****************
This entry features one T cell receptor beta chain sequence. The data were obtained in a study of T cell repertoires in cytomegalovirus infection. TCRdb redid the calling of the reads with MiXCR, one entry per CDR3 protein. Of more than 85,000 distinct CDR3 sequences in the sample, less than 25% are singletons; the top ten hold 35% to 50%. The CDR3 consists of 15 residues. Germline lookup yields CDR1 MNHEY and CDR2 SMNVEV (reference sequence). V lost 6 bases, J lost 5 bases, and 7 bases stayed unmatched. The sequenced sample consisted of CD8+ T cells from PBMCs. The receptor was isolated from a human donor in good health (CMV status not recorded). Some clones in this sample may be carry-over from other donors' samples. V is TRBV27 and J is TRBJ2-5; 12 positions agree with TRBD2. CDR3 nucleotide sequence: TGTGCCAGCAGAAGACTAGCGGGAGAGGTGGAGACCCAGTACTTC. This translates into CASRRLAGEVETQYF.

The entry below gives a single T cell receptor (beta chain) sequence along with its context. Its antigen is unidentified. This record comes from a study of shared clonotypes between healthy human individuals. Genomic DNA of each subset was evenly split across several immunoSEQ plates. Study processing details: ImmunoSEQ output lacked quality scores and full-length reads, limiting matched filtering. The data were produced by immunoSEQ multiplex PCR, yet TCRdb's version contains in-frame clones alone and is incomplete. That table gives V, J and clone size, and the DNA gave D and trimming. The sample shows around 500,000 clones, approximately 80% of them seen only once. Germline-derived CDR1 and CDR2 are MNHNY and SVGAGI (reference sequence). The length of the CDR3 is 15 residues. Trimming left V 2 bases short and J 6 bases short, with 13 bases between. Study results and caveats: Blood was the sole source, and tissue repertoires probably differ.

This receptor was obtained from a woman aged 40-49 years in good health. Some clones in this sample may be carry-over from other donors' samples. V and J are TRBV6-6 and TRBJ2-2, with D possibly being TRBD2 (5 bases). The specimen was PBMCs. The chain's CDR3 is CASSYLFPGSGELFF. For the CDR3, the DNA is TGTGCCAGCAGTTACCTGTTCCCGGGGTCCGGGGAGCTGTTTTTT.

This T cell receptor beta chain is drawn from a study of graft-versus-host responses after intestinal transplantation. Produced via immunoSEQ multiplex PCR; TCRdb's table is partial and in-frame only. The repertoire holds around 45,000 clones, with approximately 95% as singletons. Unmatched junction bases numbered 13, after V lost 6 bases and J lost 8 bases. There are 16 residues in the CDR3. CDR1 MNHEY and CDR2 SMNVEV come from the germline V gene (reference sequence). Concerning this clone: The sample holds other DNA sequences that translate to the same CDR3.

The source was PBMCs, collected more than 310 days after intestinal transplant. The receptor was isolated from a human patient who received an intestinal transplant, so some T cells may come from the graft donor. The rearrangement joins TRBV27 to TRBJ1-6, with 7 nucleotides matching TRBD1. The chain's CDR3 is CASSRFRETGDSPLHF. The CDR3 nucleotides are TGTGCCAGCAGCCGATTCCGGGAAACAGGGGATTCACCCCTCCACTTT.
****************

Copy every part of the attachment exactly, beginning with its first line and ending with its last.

This entry features one T cell receptor beta chain sequence. The data were obtained in a study of T cell repertoires in cytomegalovirus infection. TCRdb redid the calling of the reads with MiXCR, one entry per CDR3 protein. Of more than 85,000 distinct CDR3 sequences in the sample, less than 25% are singletons; the top ten hold 35% to 50%. The CDR3 consists of 15 residues. Germline lookup yields CDR1 MNHEY and CDR2 SMNVEV (reference sequence). V lost 6 bases, J lost 5 bases, and 7 bases stayed unmatched. The sequenced sample consisted of CD8+ T cells from PBMCs. The receptor was isolated from a human donor in good health (CMV status not recorded). Some clones in this sample may be carry-over from other donors' samples. V is TRBV27 and J is TRBJ2-5; 12 positions agree with TRBD2. CDR3 nucleotide sequence: TGTGCCAGCAGAAGACTAGCGGGAGAGGTGGAGACCCAGTACTTC. This translates into CASRRLAGEVETQYF.

The entry below gives a single T cell receptor (beta chain) sequence along with its context. Its antigen is unidentified. This record comes from a study of shared clonotypes between healthy human individuals. Genomic DNA of each subset was evenly split across several immunoSEQ plates. Study processing details: ImmunoSEQ output lacked quality scores and full-length reads, limiting matched filtering. The data were produced by immunoSEQ multiplex PCR, yet TCRdb's version contains in-frame clones alone and is incomplete. That table gives V, J and clone size, and the DNA gave D and trimming. The sample shows around 500,000 clones, approximately 80% of them seen only once. Germline-derived CDR1 and CDR2 are MNHNY and SVGAGI (reference sequence). The length of the CDR3 is 15 residues. Trimming left V 2 bases short and J 6 bases short, with 13 bases between. Study results and caveats: Blood was the sole source, and tissue repertoires probably differ.

This receptor was obtained from a woman aged 40-49 years in good health. Some clones in this sample may be carry-over from other donors' samples. V and J are TRBV6-6 and TRBJ2-2, with D possibly being TRBD2 (5 bases). The specimen was PBMCs. The chain's CDR3 is CASSYLFPGSGELFF. For the CDR3, the DNA is TGTGCCAGCAGTTACCTGTTCCCGGGGTCCGGGGAGCTGTTTTTT.

This T cell receptor beta chain is drawn from a study of graft-versus-host responses after intestinal transplantation. Produced via immunoSEQ multiplex PCR; TCRdb's table is partial and in-frame only. The repertoire holds around 45,000 clones, with approximately 95% as singletons. Unmatched junction bases numbered 13, after V lost 6 bases and J lost 8 bases. There are 16 residues in the CDR3. CDR1 MNHEY and CDR2 SMNVEV come from the germline V gene (reference sequence). Concerning this clone: The sample holds other DNA sequences that translate to the same CDR3.

The source was PBMCs, collected more than 310 days after intestinal transplant. The receptor was isolated from a human patient who received an intestinal transplant, so some T cells may come from the graft donor. The rearrangement joins TRBV27 to TRBJ1-6, with 7 nucleotides matching TRBD1. The chain's CDR3 is CASSRFRETGDSPLHF. The CDR3 nucleotides are TGTGCCAGCAGCCGATTCCGGGAAACAGGGGATTCACCCCTCCACTTT.